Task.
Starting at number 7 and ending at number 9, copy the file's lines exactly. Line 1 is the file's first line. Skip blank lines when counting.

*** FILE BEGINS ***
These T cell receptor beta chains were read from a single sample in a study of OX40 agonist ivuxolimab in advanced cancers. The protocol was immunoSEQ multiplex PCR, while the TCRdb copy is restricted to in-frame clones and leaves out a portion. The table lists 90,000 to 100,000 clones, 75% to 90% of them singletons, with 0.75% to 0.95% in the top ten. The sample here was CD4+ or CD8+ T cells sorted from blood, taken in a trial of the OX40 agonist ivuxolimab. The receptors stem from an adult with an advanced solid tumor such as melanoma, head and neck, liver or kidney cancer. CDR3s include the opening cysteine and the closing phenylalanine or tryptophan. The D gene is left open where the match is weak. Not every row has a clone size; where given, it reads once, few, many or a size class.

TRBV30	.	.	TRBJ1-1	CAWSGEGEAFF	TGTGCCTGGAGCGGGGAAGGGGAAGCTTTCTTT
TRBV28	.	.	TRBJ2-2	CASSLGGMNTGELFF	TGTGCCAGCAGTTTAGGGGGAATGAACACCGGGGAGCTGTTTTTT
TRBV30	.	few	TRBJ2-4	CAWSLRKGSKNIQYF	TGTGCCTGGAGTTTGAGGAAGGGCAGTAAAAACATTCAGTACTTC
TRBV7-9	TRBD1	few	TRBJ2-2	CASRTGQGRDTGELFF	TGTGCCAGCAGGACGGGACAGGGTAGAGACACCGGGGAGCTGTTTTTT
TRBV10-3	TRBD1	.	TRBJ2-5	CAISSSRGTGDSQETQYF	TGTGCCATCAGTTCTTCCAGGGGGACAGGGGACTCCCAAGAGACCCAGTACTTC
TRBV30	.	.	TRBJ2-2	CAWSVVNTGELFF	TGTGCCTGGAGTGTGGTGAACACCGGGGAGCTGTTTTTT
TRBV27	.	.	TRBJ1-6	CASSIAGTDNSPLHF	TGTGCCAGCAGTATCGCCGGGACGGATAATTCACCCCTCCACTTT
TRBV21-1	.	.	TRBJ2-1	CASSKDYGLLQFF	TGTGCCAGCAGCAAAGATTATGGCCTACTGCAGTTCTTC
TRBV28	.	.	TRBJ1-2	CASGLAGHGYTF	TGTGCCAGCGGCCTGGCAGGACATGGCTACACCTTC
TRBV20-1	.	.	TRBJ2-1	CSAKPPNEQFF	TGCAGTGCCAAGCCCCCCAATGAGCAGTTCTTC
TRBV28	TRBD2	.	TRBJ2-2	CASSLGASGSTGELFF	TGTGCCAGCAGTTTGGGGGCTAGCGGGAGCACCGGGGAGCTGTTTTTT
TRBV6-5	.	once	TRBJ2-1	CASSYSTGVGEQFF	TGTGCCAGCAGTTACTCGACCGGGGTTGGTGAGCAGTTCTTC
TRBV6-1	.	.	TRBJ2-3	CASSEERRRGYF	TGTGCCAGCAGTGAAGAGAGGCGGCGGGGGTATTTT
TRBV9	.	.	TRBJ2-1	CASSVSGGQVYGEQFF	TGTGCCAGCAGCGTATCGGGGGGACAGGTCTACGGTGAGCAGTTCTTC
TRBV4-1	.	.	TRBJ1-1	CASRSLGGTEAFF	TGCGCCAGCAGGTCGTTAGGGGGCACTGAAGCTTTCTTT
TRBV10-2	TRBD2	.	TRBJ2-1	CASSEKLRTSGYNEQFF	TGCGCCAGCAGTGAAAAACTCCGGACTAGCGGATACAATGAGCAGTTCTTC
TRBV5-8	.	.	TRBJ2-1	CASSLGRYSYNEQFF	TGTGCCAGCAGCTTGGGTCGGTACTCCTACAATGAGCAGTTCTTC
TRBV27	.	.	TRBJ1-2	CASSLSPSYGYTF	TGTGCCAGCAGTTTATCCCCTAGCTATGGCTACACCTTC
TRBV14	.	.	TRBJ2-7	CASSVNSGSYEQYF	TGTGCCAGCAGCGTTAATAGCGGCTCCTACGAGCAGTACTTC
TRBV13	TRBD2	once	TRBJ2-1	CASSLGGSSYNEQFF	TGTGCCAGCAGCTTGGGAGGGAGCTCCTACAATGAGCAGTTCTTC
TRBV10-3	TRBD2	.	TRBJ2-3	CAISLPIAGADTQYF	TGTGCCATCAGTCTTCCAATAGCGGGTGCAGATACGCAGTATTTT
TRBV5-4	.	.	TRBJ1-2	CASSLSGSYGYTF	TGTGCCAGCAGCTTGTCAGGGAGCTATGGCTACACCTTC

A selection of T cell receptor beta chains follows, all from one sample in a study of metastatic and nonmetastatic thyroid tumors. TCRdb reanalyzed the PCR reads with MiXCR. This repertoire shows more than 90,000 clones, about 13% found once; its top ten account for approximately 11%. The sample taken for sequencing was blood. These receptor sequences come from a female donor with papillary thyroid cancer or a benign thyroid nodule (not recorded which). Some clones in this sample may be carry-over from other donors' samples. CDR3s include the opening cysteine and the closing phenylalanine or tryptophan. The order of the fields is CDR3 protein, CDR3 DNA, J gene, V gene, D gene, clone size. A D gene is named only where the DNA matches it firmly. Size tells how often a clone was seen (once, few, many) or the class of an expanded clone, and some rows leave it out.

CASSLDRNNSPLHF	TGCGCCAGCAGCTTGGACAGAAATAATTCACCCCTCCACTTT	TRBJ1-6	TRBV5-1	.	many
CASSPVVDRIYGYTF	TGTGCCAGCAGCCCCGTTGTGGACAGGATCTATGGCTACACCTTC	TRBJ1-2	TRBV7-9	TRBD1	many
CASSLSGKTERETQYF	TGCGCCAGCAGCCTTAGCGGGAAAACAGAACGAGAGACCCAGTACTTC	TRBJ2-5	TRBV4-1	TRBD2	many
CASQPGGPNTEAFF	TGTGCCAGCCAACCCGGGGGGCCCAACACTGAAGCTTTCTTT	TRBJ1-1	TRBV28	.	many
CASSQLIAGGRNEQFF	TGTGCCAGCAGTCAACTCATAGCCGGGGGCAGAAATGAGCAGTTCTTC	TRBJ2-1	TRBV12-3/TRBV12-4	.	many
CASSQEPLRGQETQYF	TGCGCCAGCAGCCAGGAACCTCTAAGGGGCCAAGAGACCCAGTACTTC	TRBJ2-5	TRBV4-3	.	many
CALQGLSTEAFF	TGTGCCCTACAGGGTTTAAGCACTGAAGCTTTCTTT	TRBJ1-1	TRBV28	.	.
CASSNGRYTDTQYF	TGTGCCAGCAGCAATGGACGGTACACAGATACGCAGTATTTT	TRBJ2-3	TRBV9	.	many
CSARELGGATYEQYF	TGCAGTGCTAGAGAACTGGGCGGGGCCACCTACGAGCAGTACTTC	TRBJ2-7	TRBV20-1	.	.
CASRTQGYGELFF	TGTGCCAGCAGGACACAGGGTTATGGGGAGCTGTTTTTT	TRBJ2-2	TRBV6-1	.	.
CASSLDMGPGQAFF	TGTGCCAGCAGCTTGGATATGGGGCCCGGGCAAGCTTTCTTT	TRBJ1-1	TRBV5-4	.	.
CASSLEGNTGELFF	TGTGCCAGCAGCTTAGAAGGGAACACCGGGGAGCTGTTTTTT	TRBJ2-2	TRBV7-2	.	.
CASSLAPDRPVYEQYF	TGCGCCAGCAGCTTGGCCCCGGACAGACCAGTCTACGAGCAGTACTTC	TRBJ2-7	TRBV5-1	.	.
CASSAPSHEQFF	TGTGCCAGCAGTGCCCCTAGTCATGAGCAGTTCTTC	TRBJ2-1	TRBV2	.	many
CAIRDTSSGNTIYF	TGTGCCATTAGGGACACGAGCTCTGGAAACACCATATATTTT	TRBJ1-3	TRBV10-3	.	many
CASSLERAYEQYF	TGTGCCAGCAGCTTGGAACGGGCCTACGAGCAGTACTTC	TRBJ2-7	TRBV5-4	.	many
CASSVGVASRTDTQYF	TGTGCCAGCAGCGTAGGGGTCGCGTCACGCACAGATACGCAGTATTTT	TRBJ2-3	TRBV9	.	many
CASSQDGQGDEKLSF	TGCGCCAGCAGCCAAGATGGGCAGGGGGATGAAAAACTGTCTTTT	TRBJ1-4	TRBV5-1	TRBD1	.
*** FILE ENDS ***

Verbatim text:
TRBV30	.	.	TRBJ2-2	CAWSVVNTGELFF	TGTGCCTGGAGTGTGGTGAACACCGGGGAGCTGTTTTTT
TRBV27	.	.	TRBJ1-6	CASSIAGTDNSPLHF	TGTGCCAGCAGTATCGCCGGGACGGATAATTCACCCCTCCACTTT
TRBV21-1	.	.	TRBJ2-1	CASSKDYGLLQFF	TGTGCCAGCAGCAAAGATTATGGCCTACTGCAGTTCTTC